Spiritual Psychology
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Excerpt from:

DREAMS
Exploring the Secrets of your Soul
by Marilyn C. Barrick, Ph.D.

Chapter 5
Dreams and Visions of Soul and Spirit

This world is but a canvas to our imaginations.
Dreams are the touchstones of our characters.

—Henry David Thoreau
A Week on the Concord and Merrimack Rivers
A Dreamer's Talking Horse Makes Sense

      Anne, a middle-aged woman, was at home alone because her husband was on a business trip. She is fairly used to it but told me she always feels somewhat apprehensive when he's gone.
      A rainstorm came during the night that aroused her briefly to sleepy wakefulness. She said to herself, "It's storming outside, but the windows are closed." Almost immediately, she fell back into a deep sleep. When she awakened again, she remembered a dream that definitely caught her attention.
      As Anne described it: "I'm riding a horse on the desert when a huge lightning storm comes up. I'm worried that I'll be struck by lightning. I crouch down and head for a gully where we can get lower down. In the gully I dismount and try to get the horse to lie down. He's not interested in lying down.
      "Suddenly my horse says to me, 'Don't be stupid; it's just a lightning storm.' I'm surprised the horse is talking to me and say, 'I didn't know you could talk.' He says, 'Someone around here has to keep his head.'"
      Anne went on to tell me her thoughts about the dream: "The horse represents my instinctual nature, rather unpredictable at times. The desert is familiar to me. I grew up near the desert. It's kind of desolate but familiar. I don't like the idea of riding on the desert because you're too exposed to the elements. It's a long distance between places, and you can get caught in a storm or flash flood.
      "The storm in my dream wreaks havoc, the same way my stormy emotions do. Lightning is scary to me. It strikes suddenly and can kill you or at least fry your brain. I can get that angry, in such a fury that I strike out unthinkingly at whatever upsets me, just like my dad. I'm actually afraid of my own anger because it can get so out of control.
      "The gully in the dream is a lower place where I won't be as apt to be struck by the lightning. It's also nature's storm sewer, a channel for water when there's a storm. Metaphorically, it would keep my emotions from running all over the place. What I'm feeling in the dream is a deep fear and sense of apprehension, as if something awful is going to happen.
      "The horse in the dream reminds me of a funny movie I saw about a talking horse. But I'm not laughing in the dream. I didn't appreciate being called stupid just because I didn't want to be struck by lightning. Being in the gully is like being lower down, more protected. That makes me think of getting the lowdown, getting some kind of understanding.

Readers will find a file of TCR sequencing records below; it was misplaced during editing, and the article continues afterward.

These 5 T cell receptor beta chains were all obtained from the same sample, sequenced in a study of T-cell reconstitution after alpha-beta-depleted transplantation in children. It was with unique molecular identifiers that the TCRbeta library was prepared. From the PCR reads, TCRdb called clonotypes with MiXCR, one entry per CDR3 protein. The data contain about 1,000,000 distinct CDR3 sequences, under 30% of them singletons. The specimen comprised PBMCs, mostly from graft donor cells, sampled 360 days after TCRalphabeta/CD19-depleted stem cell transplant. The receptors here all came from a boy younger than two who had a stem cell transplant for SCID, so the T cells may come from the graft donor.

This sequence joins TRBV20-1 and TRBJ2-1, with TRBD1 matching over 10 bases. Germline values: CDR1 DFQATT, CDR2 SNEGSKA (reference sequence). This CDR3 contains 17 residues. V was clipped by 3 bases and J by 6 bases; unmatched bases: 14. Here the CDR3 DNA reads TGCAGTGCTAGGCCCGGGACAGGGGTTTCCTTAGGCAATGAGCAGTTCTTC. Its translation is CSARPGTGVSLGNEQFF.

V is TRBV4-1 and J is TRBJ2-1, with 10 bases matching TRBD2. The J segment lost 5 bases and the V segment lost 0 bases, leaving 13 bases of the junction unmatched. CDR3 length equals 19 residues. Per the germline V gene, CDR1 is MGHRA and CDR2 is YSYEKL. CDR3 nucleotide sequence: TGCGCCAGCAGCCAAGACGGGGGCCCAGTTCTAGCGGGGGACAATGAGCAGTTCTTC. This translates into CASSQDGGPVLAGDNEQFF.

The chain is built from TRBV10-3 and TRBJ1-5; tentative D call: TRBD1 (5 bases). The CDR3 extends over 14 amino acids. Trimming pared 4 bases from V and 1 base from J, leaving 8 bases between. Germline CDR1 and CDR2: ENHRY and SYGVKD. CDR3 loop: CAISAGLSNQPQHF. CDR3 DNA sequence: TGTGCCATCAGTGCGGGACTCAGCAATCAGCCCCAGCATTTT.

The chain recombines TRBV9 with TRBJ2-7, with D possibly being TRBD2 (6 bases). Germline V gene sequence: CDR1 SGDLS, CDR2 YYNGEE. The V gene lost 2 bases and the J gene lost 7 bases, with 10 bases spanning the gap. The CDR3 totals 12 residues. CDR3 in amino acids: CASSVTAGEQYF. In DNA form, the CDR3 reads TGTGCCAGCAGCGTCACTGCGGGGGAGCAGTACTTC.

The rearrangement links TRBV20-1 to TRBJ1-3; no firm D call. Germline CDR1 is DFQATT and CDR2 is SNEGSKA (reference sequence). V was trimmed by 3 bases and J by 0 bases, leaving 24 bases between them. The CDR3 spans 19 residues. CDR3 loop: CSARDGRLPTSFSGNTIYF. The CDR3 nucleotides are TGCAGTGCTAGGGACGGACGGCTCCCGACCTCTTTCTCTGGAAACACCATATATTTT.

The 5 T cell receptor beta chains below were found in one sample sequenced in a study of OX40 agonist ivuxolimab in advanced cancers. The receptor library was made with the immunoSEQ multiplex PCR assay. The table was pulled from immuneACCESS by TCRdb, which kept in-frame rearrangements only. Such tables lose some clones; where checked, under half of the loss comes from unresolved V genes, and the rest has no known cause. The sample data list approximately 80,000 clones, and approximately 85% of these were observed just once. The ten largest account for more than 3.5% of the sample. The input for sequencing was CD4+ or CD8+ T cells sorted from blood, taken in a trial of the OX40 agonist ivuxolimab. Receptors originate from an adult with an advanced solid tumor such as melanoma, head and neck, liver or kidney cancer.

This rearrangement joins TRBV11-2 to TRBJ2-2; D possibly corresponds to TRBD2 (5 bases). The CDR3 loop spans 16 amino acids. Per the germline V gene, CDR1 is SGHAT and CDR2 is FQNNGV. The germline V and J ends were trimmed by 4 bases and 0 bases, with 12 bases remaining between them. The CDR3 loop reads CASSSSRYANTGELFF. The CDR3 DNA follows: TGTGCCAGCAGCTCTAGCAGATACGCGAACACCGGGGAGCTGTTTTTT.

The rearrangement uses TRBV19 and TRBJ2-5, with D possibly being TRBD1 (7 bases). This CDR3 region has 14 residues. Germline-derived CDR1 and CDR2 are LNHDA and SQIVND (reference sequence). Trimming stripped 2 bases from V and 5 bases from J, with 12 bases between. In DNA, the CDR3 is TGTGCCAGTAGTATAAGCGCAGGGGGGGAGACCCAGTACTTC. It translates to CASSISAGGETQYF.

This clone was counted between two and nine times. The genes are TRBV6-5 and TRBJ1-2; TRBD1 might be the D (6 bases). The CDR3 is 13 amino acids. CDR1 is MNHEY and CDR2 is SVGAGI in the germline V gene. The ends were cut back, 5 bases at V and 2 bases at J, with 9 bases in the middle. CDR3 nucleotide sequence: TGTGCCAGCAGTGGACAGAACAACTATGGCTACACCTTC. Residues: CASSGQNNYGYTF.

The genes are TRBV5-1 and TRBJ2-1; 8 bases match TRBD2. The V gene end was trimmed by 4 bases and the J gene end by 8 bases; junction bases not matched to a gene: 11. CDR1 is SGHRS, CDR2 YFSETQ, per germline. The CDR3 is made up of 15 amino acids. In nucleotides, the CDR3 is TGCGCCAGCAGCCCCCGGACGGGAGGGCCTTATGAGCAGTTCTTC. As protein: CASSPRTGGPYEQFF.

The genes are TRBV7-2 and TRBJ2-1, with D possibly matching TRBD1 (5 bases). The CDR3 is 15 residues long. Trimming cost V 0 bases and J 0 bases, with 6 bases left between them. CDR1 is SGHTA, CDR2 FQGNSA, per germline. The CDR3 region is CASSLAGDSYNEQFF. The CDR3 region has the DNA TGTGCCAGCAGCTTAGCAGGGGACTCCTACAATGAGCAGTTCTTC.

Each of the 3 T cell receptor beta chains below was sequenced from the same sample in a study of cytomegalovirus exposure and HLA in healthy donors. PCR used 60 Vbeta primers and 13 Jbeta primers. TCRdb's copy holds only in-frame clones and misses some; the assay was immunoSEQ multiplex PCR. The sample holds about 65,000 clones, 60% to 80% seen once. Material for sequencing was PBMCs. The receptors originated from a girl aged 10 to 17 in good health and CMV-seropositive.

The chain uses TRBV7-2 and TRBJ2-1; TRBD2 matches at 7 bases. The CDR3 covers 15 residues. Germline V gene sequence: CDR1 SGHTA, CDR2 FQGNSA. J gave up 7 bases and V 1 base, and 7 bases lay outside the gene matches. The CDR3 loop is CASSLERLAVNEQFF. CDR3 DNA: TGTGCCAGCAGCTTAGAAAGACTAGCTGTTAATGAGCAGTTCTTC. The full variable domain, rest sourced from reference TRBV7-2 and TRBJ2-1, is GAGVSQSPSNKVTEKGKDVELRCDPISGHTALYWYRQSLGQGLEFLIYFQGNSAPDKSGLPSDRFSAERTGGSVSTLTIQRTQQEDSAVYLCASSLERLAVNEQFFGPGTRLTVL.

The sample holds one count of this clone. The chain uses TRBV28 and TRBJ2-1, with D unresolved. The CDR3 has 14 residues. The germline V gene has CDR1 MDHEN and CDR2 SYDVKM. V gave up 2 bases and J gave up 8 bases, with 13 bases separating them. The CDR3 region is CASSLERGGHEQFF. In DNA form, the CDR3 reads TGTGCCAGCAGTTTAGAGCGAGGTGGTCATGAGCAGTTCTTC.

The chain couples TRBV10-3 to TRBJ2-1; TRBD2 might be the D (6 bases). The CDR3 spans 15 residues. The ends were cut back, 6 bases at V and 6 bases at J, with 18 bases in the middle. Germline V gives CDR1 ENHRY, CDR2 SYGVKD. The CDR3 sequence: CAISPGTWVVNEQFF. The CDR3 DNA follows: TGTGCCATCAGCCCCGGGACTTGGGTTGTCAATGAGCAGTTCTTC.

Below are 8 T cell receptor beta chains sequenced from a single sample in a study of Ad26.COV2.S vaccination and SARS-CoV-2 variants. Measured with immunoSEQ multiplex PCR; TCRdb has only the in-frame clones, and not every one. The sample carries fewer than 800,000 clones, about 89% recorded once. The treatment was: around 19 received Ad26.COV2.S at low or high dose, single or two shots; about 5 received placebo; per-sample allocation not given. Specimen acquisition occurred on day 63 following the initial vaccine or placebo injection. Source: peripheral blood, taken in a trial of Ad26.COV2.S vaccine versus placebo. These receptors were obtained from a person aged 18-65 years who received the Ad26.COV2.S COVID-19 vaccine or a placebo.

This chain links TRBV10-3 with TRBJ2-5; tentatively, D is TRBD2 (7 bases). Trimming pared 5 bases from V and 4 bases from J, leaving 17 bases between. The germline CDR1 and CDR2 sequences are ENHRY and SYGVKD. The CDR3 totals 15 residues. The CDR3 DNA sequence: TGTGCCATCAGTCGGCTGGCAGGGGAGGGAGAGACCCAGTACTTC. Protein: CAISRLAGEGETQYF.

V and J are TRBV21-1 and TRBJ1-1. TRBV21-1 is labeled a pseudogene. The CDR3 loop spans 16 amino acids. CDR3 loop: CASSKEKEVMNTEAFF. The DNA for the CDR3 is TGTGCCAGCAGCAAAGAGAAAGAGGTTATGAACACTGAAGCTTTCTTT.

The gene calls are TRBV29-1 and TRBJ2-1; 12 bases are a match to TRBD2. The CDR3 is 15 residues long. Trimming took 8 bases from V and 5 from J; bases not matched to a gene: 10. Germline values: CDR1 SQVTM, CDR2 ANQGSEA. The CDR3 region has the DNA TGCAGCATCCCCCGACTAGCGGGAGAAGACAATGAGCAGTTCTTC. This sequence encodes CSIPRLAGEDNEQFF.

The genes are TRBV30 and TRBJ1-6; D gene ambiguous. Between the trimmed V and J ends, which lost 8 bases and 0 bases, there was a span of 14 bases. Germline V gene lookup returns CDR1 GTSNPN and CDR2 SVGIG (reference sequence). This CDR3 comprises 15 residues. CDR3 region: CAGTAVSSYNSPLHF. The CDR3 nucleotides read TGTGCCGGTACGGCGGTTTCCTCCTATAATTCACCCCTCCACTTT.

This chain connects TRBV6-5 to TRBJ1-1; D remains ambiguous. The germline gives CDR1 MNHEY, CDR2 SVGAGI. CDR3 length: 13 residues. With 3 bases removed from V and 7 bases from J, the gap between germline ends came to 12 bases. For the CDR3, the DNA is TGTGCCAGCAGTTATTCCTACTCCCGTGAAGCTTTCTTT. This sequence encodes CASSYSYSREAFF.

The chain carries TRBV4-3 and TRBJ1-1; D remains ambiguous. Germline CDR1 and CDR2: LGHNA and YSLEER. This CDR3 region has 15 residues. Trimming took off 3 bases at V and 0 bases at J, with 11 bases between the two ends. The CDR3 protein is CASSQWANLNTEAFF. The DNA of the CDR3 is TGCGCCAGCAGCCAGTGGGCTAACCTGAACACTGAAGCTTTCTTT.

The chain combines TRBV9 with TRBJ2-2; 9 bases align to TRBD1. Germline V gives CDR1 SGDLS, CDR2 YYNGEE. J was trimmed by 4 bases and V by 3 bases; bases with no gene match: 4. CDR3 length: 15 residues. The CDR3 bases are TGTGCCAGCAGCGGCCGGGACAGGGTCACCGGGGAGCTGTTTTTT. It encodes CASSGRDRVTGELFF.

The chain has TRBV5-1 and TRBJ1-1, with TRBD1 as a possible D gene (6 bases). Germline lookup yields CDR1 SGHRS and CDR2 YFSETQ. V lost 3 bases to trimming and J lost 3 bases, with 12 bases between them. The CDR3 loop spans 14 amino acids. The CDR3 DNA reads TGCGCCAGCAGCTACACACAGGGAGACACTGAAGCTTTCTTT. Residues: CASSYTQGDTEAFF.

"I suppose I could say that horse is giving me the lowdown, even if he is being insulting. The way he said, 'Someone around here has to keep his head'--that's my husband's kind of talk when he thinks I'm getting hysterical or out of control because I'm scared about something."
      What is the dreamer saying to herself? "I really was afraid of that rainstorm even though I went right back to sleep. If it hadn't bothered me, I wouldn't have dreamed about it. A childhood friend of mine was killed by a lightning strike years ago. It still upsets me when I remember it.
      "Maybe that memory and the storm outside prompted the dream. That's one level of it—processing my feelings about that storm at night, my husband being away, and remembering my friend who had been killed by lightning. I'd have felt safer if my husband had been home. I always have some fear and a sense of desolation when he goes on these long trips."
      "It's odd that a talking horse is the one making sense in my dream. I guess I feel two ways about my instincts, especially my anger. On the one hand I'm somewhat afraid of them because they're unpredictable. Yet I respect 'horse sense,' basic instinctual understanding.
      "In the dream I'm trying to overcome fear of my basic instincts, like the unpredictability of my lightning-like anger. At the same time, I'm jesting with myself about being scared. A sense of humor is a way I try to handle things I'm scared of. Taking a humorous perspective kind of disarms the anger and dissolves the fear. It's certainly a lot better than coming unglued. I think that's what the horse, my instinctual nature, is telling me."
      Anne's dream is a good example of what can be triggered by a physical happening in the night when it relates in some way to unresolved subconscious or unconscious issues.
      Such dreams are typically couched in a symbolic language that needs the dreamer's associations to be fully understood. In this dream Anne's consciousness was symbolized as a desert because she grew up near a desert and because her fear and anger and the absence of her husband created a sense of desolation.

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